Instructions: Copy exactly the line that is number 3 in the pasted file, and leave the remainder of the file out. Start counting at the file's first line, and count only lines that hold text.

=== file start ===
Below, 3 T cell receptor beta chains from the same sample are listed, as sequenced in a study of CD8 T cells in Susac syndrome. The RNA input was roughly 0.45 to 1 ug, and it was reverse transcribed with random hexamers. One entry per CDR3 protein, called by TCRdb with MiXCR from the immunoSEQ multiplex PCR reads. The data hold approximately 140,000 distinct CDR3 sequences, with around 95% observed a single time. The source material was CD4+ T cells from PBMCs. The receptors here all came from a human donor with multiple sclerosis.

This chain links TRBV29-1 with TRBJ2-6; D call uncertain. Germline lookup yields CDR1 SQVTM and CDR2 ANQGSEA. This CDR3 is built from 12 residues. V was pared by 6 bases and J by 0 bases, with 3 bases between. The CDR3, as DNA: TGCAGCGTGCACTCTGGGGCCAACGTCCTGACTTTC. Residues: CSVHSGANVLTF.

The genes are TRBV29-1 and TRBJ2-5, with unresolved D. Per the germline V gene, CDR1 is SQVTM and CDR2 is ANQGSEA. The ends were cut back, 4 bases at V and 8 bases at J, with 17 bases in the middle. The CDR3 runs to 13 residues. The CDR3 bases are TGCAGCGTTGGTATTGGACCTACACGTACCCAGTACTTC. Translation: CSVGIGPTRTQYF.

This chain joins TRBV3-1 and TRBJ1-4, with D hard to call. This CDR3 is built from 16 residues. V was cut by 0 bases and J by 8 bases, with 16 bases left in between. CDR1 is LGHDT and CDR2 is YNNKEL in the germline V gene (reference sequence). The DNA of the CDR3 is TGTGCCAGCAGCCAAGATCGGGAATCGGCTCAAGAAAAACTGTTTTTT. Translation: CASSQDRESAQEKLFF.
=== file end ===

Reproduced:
The genes are TRBV29-1 and TRBJ2-5, with unresolved D. Per the germline V gene, CDR1 is SQVTM and CDR2 is ANQGSEA. The ends were cut back, 4 bases at V and 8 bases at J, with 17 bases in the middle. The CDR3 runs to 13 residues. The CDR3 bases are TGCAGCGTTGGTATTGGACCTACACGTACCCAGTACTTC. Translation: CSVGIGPTRTQYF.